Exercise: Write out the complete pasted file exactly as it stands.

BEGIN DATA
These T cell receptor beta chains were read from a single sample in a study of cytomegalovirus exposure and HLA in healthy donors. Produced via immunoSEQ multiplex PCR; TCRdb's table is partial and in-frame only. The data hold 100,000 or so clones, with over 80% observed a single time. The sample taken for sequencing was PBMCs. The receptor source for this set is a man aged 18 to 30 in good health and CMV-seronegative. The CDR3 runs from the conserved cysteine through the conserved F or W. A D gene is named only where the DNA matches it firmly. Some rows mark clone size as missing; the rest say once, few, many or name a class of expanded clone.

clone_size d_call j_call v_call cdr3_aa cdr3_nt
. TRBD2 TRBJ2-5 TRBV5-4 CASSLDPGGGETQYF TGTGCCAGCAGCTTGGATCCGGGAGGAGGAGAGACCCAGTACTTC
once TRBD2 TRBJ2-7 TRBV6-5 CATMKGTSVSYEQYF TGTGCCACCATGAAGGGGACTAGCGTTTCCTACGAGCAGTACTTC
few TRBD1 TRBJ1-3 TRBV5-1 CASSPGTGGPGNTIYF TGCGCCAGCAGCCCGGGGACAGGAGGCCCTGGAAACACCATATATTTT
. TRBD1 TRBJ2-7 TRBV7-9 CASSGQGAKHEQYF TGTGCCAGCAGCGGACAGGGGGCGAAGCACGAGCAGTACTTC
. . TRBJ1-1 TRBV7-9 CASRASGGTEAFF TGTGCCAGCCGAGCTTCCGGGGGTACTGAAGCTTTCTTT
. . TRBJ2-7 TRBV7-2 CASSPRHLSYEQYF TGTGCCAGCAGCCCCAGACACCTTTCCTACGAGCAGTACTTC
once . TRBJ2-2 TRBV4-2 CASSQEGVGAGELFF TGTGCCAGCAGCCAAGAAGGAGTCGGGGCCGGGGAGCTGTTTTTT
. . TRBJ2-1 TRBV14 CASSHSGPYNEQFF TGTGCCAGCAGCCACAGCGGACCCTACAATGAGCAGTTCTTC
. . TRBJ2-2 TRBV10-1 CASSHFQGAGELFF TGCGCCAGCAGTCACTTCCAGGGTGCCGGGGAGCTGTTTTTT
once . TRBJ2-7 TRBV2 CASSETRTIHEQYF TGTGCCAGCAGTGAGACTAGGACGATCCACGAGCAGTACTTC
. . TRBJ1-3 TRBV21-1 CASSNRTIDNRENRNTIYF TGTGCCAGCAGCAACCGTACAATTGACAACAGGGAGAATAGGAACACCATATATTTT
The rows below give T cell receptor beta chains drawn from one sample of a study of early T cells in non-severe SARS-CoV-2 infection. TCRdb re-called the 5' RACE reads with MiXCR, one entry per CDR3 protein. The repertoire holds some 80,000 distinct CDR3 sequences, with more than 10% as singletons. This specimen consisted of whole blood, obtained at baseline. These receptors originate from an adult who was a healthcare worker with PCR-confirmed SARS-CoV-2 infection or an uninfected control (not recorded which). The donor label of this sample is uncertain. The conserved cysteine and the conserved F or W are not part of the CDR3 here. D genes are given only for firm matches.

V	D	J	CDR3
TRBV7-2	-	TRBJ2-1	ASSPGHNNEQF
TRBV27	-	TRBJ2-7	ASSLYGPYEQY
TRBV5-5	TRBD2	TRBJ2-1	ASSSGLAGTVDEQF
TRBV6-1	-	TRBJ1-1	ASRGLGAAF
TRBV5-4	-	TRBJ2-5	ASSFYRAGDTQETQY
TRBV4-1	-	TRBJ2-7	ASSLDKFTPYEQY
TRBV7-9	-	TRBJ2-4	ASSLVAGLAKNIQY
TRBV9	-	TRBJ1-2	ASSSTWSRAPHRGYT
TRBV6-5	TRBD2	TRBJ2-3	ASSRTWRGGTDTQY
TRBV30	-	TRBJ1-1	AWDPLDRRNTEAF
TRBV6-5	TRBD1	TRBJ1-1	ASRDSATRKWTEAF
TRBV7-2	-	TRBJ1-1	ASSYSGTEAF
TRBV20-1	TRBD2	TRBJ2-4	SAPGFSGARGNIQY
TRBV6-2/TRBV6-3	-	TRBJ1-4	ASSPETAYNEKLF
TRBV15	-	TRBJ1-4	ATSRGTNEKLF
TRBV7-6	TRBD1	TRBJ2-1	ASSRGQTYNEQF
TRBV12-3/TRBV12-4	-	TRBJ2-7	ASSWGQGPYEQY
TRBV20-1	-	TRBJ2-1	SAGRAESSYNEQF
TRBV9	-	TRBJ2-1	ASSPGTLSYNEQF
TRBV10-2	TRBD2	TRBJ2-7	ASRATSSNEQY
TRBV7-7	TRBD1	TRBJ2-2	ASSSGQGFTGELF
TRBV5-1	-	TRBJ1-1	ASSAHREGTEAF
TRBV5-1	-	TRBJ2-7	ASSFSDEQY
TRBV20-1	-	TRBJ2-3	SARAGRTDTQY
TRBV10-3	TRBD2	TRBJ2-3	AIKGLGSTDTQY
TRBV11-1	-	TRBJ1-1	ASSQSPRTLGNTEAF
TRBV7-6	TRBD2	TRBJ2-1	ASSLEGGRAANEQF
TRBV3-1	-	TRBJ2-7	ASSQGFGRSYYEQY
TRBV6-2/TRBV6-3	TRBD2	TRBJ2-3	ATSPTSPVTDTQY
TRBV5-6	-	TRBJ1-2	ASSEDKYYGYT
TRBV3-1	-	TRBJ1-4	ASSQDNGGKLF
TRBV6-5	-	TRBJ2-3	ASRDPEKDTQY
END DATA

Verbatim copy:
These T cell receptor beta chains were read from a single sample in a study of cytomegalovirus exposure and HLA in healthy donors. Produced via immunoSEQ multiplex PCR; TCRdb's table is partial and in-frame only. The data hold 100,000 or so clones, with over 80% observed a single time. The sample taken for sequencing was PBMCs. The receptor source for this set is a man aged 18 to 30 in good health and CMV-seronegative. The CDR3 runs from the conserved cysteine through the conserved F or W. A D gene is named only where the DNA matches it firmly. Some rows mark clone size as missing; the rest say once, few, many or name a class of expanded clone.

clone_size d_call j_call v_call cdr3_aa cdr3_nt
. TRBD2 TRBJ2-5 TRBV5-4 CASSLDPGGGETQYF TGTGCCAGCAGCTTGGATCCGGGAGGAGGAGAGACCCAGTACTTC
once TRBD2 TRBJ2-7 TRBV6-5 CATMKGTSVSYEQYF TGTGCCACCATGAAGGGGACTAGCGTTTCCTACGAGCAGTACTTC
few TRBD1 TRBJ1-3 TRBV5-1 CASSPGTGGPGNTIYF TGCGCCAGCAGCCCGGGGACAGGAGGCCCTGGAAACACCATATATTTT
. TRBD1 TRBJ2-7 TRBV7-9 CASSGQGAKHEQYF TGTGCCAGCAGCGGACAGGGGGCGAAGCACGAGCAGTACTTC
. . TRBJ1-1 TRBV7-9 CASRASGGTEAFF TGTGCCAGCCGAGCTTCCGGGGGTACTGAAGCTTTCTTT
. . TRBJ2-7 TRBV7-2 CASSPRHLSYEQYF TGTGCCAGCAGCCCCAGACACCTTTCCTACGAGCAGTACTTC
once . TRBJ2-2 TRBV4-2 CASSQEGVGAGELFF TGTGCCAGCAGCCAAGAAGGAGTCGGGGCCGGGGAGCTGTTTTTT
. . TRBJ2-1 TRBV14 CASSHSGPYNEQFF TGTGCCAGCAGCCACAGCGGACCCTACAATGAGCAGTTCTTC
. . TRBJ2-2 TRBV10-1 CASSHFQGAGELFF TGCGCCAGCAGTCACTTCCAGGGTGCCGGGGAGCTGTTTTTT
once . TRBJ2-7 TRBV2 CASSETRTIHEQYF TGTGCCAGCAGTGAGACTAGGACGATCCACGAGCAGTACTTC
. . TRBJ1-3 TRBV21-1 CASSNRTIDNRENRNTIYF TGTGCCAGCAGCAACCGTACAATTGACAACAGGGAGAATAGGAACACCATATATTTT
The rows below give T cell receptor beta chains drawn from one sample of a study of early T cells in non-severe SARS-CoV-2 infection. TCRdb re-called the 5' RACE reads with MiXCR, one entry per CDR3 protein. The repertoire holds some 80,000 distinct CDR3 sequences, with more than 10% as singletons. This specimen consisted of whole blood, obtained at baseline. These receptors originate from an adult who was a healthcare worker with PCR-confirmed SARS-CoV-2 infection or an uninfected control (not recorded which). The donor label of this sample is uncertain. The conserved cysteine and the conserved F or W are not part of the CDR3 here. D genes are given only for firm matches.

V	D	J	CDR3
TRBV7-2	-	TRBJ2-1	ASSPGHNNEQF
TRBV27	-	TRBJ2-7	ASSLYGPYEQY
TRBV5-5	TRBD2	TRBJ2-1	ASSSGLAGTVDEQF
TRBV6-1	-	TRBJ1-1	ASRGLGAAF
TRBV5-4	-	TRBJ2-5	ASSFYRAGDTQETQY
TRBV4-1	-	TRBJ2-7	ASSLDKFTPYEQY
TRBV7-9	-	TRBJ2-4	ASSLVAGLAKNIQY
TRBV9	-	TRBJ1-2	ASSSTWSRAPHRGYT
TRBV6-5	TRBD2	TRBJ2-3	ASSRTWRGGTDTQY
TRBV30	-	TRBJ1-1	AWDPLDRRNTEAF
TRBV6-5	TRBD1	TRBJ1-1	ASRDSATRKWTEAF
TRBV7-2	-	TRBJ1-1	ASSYSGTEAF
TRBV20-1	TRBD2	TRBJ2-4	SAPGFSGARGNIQY
TRBV6-2/TRBV6-3	-	TRBJ1-4	ASSPETAYNEKLF
TRBV15	-	TRBJ1-4	ATSRGTNEKLF
TRBV7-6	TRBD1	TRBJ2-1	ASSRGQTYNEQF
TRBV12-3/TRBV12-4	-	TRBJ2-7	ASSWGQGPYEQY
TRBV20-1	-	TRBJ2-1	SAGRAESSYNEQF
TRBV9	-	TRBJ2-1	ASSPGTLSYNEQF
TRBV10-2	TRBD2	TRBJ2-7	ASRATSSNEQY
TRBV7-7	TRBD1	TRBJ2-2	ASSSGQGFTGELF
TRBV5-1	-	TRBJ1-1	ASSAHREGTEAF
TRBV5-1	-	TRBJ2-7	ASSFSDEQY
TRBV20-1	-	TRBJ2-3	SARAGRTDTQY
TRBV10-3	TRBD2	TRBJ2-3	AIKGLGSTDTQY
TRBV11-1	-	TRBJ1-1	ASSQSPRTLGNTEAF
TRBV7-6	TRBD2	TRBJ2-1	ASSLEGGRAANEQF
TRBV3-1	-	TRBJ2-7	ASSQGFGRSYYEQY
TRBV6-2/TRBV6-3	TRBD2	TRBJ2-3	ATSPTSPVTDTQY
TRBV5-6	-	TRBJ1-2	ASSEDKYYGYT
TRBV3-1	-	TRBJ1-4	ASSQDNGGKLF
TRBV6-5	-	TRBJ2-3	ASRDPEKDTQY